With each passing day, I felt more and more positive. Not, like, one of those annoyingly happy people with a giant smile plastered on her face at all times, but overall I just felt upbeat, positive, and with constant, effortless joy. I became a "look on the upside" kind of person. For example, there are two or three Debbie Downer types I deal with on a weekly basis. No matter what I say, they are just negative. Seriously, someone could hand them a fifty dollar bill and they'd make some comment about bacteria on cash, haha. Anyway, I became the person that points out the good to others. On a Monday morning, while we all rode the elevator together, someone complained about the work day ahead (pretty much everyone riding the elevator was clearly on their way to work), and I said something upbeat and positive like, "Well hey, at least we've all got jobs to go to this morning, right? Always a silver lining somewhere." A part of me felt bad being that chipper person, but come on. If anything, this gratitude journal business made me more aware of the energy I carried around with me. If I was going to actively look for the good in my day, I wasn't going to let someone try to start my Monday off on the wrong foot!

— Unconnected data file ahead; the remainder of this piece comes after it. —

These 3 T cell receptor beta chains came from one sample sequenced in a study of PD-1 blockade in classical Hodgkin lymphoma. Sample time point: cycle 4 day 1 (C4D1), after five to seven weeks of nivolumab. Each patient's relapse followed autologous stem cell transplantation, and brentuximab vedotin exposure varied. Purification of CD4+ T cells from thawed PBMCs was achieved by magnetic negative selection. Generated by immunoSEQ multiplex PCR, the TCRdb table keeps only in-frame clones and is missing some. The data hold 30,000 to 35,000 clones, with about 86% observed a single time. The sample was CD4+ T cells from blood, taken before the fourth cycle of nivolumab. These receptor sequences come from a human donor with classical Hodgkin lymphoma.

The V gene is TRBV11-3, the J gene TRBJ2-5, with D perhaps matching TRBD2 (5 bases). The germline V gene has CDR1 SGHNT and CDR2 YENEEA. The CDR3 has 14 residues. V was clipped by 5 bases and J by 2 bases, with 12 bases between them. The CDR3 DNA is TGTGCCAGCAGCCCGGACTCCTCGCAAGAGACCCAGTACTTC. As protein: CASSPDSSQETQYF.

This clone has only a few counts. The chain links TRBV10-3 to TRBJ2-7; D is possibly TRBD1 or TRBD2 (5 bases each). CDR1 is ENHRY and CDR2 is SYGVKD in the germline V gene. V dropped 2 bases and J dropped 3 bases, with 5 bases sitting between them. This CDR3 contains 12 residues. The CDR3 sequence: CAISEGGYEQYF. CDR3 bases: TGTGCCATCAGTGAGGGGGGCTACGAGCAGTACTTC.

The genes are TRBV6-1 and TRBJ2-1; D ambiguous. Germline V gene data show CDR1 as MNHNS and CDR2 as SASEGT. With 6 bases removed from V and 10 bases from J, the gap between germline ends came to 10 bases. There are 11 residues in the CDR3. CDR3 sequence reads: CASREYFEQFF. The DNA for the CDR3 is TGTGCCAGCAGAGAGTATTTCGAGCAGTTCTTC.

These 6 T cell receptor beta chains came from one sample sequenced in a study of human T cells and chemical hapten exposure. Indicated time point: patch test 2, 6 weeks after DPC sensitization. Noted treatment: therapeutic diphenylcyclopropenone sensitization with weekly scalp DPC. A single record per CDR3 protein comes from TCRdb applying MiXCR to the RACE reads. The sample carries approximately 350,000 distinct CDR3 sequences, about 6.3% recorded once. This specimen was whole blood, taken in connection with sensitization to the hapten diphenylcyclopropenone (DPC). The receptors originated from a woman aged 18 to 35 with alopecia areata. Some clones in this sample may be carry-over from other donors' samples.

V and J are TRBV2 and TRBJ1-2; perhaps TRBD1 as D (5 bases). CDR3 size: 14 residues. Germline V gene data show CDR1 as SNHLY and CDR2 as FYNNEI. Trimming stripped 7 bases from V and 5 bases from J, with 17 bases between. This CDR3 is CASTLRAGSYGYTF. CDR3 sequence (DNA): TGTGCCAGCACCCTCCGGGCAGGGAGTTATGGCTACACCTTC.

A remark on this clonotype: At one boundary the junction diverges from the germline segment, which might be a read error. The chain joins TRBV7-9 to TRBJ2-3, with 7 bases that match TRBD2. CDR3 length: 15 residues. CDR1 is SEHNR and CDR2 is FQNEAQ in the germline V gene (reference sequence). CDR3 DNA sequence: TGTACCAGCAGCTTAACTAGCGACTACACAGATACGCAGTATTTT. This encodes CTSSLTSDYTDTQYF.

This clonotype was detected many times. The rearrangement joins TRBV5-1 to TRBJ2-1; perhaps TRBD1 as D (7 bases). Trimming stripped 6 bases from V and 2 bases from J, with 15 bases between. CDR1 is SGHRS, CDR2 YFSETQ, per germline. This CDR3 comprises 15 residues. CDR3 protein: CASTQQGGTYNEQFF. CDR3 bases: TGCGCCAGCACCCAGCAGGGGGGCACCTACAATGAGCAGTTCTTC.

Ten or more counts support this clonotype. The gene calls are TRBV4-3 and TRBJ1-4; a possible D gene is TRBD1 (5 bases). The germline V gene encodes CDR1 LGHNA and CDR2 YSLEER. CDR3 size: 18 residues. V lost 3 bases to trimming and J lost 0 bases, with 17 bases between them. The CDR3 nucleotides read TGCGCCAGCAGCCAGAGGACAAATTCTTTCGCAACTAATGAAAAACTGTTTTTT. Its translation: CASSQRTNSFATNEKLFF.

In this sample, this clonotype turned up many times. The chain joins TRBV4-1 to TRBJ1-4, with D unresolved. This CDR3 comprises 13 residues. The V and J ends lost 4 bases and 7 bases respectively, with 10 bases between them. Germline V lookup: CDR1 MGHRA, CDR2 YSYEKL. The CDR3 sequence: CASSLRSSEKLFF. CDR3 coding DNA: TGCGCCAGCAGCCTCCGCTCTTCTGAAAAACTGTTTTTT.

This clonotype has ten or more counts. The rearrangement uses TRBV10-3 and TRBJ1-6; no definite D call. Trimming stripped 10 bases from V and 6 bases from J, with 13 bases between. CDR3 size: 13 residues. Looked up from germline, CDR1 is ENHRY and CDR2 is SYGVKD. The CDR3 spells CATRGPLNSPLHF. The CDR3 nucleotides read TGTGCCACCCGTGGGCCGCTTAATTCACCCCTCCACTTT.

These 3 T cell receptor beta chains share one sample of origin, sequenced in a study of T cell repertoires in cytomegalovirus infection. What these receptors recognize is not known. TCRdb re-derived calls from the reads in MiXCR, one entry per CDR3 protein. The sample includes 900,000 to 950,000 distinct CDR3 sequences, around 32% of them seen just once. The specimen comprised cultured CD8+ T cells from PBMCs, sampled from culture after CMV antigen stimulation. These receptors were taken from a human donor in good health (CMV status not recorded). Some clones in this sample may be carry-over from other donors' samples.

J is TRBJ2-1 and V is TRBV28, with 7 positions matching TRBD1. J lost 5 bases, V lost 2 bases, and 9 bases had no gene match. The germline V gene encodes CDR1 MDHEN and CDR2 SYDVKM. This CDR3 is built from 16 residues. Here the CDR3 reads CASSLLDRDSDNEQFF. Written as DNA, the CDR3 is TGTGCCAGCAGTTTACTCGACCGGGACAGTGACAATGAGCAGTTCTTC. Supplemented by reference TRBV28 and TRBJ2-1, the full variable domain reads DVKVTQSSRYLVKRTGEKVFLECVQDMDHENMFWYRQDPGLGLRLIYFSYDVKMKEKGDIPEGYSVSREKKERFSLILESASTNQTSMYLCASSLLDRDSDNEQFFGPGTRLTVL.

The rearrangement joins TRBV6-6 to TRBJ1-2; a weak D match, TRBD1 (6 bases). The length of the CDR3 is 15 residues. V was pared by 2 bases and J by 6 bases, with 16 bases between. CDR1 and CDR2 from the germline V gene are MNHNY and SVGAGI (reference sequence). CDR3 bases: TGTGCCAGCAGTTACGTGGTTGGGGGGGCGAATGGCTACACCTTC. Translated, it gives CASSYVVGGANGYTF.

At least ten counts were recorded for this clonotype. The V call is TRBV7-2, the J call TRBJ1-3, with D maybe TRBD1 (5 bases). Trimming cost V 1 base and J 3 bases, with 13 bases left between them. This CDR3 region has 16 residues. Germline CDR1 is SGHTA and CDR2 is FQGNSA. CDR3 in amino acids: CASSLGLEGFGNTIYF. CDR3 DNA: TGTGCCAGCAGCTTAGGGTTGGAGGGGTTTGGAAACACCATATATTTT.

I was calm in times of stress
I'm a believer in the law of attraction, but in the past, I'd let myself get stressed by bills and profit/loss statements. My small business peeps know what a grind it is to try to stay afloat. In the past, if not enough money were coming in, I'd freak out and stress out, and remain in that state of stress until things turned around. But in practicing gratitude and keeping a journal, I noticed that I shifted from stressing in times of financial hiccups to just letting it go. I was inexplicably calm about things that would've stressed me out in the past. There were four specific financial incidents that happened over the course of October that normally would have stressed me out. Instead, I let each one go. Instead of freaking out, I took deep breaths and said to myself, "The money is out there, and it will come." I truly and deeply believe the line as I said it. And do you know what? I kid you not, October was the most lucrative month YBC® has had in ages.